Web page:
Other animals who suffered at the hands of our ancestors include the elephant and the buffalo. Thousands of years ago, elephants walked freely over much of the earth. Elephant hunting by humans, mainly for the ivory trade, eliminated the elephant population from the Middle East and North Africa several centuries ago. The great explorer Marco Polo discovered a lucrative market for ivory in China because the Chinese had already killed all their own elephants. The European explorers who settled in the Americas spent several centuries trying to eradicate the native American Indian population. In the 19th century, they deliberately set out to kill all the buffalo in North America, because the Indians ate buffalo meat and used the hide of the buffalo for making clothes and shelters. In 1800, there were more than 60 million buffalo in the United States; by 1890 there were just 1,000 animals left. Today, the buffalo remains an endangered species.

Modern man has done a great damage to the soil by intensive farming methods. One problem is salinization from excessive irrigation. But salinization is not entirely a problem of modern, high-technology agriculture. Our ancestors probably discovered irrigation about 5,500 years ago. The ancient Mesopotamians, who lived about 4,500 years ago, were enthusiastic farmers. They built extensive irrigation channels in river valleys to try to increase their crop fields. Unfortunately, this led to waterlogging and salinization of the soil. The field of the staple crop, barley, fell dramatically and a prolonged famine occurred. The people who survived the famine had to change their staple crop from barley to wheat, which tolerated the salty soil better. The problem of soil erosion has occurred ever since man began to destroy forests. There is geological evidence that a rapid increase in the rate of soil erosion occurred about 4,000 years ago in the northern European countries, particularly Britain, France and Germany. There was also an increase in silt deposits in rivers.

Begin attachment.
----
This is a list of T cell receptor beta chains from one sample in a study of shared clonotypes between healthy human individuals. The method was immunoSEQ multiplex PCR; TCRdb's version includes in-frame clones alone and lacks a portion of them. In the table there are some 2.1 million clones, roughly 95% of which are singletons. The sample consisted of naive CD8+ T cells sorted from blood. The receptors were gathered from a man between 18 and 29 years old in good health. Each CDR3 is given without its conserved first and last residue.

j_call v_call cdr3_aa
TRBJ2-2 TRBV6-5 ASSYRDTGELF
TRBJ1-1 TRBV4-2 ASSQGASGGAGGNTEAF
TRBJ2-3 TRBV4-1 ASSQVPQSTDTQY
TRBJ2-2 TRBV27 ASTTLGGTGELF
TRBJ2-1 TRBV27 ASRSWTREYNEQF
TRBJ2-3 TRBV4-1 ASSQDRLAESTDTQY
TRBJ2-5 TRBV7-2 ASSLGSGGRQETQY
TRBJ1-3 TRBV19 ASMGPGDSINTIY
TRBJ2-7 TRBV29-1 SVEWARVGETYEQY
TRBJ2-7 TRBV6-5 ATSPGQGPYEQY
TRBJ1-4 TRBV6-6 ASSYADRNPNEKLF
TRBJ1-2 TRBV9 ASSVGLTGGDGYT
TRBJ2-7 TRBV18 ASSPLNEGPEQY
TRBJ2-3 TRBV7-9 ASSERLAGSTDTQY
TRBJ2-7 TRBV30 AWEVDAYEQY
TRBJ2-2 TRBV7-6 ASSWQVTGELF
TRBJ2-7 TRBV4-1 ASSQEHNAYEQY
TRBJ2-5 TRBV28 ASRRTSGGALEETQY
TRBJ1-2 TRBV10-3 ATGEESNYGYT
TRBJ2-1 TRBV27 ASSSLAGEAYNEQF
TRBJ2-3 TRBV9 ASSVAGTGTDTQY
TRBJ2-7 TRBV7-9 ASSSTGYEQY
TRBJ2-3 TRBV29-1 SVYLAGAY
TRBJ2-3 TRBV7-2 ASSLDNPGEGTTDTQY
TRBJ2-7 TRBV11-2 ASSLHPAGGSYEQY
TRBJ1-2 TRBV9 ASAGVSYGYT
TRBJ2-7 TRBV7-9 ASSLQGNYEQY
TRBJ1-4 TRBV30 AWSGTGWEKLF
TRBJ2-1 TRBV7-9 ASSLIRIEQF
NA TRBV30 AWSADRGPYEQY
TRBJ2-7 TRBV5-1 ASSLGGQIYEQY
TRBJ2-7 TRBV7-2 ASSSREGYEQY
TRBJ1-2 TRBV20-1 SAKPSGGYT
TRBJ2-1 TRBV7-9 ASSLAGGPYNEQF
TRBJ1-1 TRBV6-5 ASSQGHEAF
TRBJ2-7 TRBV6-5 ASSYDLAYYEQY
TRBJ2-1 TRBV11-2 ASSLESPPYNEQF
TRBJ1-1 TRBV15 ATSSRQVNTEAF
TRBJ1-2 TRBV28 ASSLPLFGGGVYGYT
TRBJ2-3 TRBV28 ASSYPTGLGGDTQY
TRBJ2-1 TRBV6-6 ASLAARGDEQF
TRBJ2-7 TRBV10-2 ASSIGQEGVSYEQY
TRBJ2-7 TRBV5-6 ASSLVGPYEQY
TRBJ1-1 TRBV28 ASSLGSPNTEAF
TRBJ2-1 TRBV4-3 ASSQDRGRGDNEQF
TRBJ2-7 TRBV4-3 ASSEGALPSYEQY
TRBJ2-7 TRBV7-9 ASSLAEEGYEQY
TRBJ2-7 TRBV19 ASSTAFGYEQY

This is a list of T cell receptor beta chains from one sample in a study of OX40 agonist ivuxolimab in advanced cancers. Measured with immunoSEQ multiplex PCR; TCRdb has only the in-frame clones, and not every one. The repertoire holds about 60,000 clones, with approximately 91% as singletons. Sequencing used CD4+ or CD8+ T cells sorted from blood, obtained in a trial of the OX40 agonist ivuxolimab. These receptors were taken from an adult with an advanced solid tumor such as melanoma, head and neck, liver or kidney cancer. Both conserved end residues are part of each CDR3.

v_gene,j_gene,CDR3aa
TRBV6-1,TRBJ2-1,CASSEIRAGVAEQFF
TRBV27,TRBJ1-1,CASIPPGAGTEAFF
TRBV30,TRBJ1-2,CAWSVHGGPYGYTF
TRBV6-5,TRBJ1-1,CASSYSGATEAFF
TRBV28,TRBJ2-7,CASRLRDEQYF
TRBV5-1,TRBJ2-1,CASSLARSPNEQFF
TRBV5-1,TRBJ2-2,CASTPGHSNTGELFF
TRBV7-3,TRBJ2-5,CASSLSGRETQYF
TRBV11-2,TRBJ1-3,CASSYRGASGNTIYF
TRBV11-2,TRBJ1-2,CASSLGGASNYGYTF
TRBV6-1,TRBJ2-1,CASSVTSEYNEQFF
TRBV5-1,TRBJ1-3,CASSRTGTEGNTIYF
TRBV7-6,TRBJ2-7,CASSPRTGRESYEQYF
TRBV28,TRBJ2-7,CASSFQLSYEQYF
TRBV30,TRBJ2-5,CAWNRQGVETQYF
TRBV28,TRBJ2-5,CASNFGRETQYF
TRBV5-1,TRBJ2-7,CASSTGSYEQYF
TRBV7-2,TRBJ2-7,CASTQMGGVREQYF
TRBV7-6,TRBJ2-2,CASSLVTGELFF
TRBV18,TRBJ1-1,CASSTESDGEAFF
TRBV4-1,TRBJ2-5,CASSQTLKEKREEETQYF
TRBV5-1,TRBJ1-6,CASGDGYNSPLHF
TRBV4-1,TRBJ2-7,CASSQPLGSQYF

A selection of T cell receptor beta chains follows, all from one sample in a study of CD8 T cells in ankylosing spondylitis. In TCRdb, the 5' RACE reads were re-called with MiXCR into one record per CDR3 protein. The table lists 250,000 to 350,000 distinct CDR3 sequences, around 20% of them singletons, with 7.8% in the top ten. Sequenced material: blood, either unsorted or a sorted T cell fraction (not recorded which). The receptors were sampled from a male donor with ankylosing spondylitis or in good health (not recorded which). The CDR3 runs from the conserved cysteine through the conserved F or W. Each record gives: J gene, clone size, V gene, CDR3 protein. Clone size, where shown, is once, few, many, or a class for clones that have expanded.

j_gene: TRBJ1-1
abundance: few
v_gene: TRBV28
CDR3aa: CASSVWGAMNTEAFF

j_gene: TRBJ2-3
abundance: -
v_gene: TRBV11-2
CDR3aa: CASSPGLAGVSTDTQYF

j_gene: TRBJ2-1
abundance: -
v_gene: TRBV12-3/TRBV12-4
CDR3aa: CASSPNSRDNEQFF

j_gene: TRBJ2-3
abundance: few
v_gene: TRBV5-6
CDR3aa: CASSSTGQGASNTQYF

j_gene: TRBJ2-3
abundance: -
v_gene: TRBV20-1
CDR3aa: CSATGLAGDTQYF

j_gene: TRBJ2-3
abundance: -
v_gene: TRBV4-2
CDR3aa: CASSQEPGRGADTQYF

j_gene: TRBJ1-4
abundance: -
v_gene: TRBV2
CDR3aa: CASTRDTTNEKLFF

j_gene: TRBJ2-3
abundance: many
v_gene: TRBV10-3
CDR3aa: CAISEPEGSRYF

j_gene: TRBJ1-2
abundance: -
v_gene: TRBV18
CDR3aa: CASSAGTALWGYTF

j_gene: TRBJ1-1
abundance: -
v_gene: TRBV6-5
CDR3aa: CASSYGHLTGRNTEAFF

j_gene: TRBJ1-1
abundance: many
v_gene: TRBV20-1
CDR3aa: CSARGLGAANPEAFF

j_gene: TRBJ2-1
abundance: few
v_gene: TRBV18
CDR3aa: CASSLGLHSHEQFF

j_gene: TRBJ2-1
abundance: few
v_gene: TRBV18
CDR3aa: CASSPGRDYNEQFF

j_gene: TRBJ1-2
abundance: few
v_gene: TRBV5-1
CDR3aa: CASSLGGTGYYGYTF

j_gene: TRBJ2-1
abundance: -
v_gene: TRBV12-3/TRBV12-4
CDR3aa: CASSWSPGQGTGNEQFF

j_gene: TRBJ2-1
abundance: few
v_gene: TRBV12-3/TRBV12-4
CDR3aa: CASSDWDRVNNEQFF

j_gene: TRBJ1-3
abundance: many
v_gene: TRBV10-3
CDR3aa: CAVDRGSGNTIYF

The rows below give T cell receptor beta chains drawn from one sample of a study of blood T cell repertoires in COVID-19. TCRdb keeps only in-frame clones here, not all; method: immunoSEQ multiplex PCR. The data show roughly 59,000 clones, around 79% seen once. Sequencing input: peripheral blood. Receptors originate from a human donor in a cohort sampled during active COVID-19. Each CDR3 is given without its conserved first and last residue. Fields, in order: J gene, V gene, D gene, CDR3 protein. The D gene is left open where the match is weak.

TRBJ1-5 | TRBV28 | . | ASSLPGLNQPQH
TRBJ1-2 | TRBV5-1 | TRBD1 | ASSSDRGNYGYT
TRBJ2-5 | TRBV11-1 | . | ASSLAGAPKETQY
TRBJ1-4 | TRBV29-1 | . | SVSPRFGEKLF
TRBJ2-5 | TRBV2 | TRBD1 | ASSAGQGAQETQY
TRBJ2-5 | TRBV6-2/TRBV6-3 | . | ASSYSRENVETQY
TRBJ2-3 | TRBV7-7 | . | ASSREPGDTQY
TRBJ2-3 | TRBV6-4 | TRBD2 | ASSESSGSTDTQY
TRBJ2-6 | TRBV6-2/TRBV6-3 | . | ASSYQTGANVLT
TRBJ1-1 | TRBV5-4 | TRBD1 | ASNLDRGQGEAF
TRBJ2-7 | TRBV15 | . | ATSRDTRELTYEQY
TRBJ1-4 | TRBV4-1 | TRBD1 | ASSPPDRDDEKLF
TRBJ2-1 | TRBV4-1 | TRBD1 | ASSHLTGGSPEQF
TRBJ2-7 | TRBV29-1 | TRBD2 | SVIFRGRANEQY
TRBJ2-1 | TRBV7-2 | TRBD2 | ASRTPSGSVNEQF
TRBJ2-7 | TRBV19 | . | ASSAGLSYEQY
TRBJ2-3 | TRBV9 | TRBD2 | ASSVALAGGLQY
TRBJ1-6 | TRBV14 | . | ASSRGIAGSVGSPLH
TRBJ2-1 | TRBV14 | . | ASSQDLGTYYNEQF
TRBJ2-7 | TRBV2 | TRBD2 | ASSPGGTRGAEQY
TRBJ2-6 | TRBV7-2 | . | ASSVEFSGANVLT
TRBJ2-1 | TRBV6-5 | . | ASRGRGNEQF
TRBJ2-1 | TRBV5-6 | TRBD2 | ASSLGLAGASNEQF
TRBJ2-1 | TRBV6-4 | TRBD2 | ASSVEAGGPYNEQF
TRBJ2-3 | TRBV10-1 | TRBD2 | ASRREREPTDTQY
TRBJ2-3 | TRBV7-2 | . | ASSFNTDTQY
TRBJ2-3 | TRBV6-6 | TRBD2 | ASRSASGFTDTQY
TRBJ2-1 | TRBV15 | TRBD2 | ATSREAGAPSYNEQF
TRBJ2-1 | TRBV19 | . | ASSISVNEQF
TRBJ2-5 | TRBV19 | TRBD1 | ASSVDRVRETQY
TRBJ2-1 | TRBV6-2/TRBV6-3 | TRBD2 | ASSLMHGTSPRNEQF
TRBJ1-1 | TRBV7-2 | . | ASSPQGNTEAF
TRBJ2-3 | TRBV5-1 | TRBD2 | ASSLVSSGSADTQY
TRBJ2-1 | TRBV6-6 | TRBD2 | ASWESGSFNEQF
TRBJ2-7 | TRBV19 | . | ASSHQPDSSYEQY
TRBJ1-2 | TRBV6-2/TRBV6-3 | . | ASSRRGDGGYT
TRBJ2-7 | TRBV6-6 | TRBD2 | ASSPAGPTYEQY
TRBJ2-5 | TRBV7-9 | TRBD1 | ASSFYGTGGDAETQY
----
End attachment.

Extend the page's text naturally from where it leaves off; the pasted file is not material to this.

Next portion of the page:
The time of this change corresponds to the introduction of agriculture to Europe. The destruction of forests, together with ancient man's agricultural methods, almost certainly caused this environmental damage.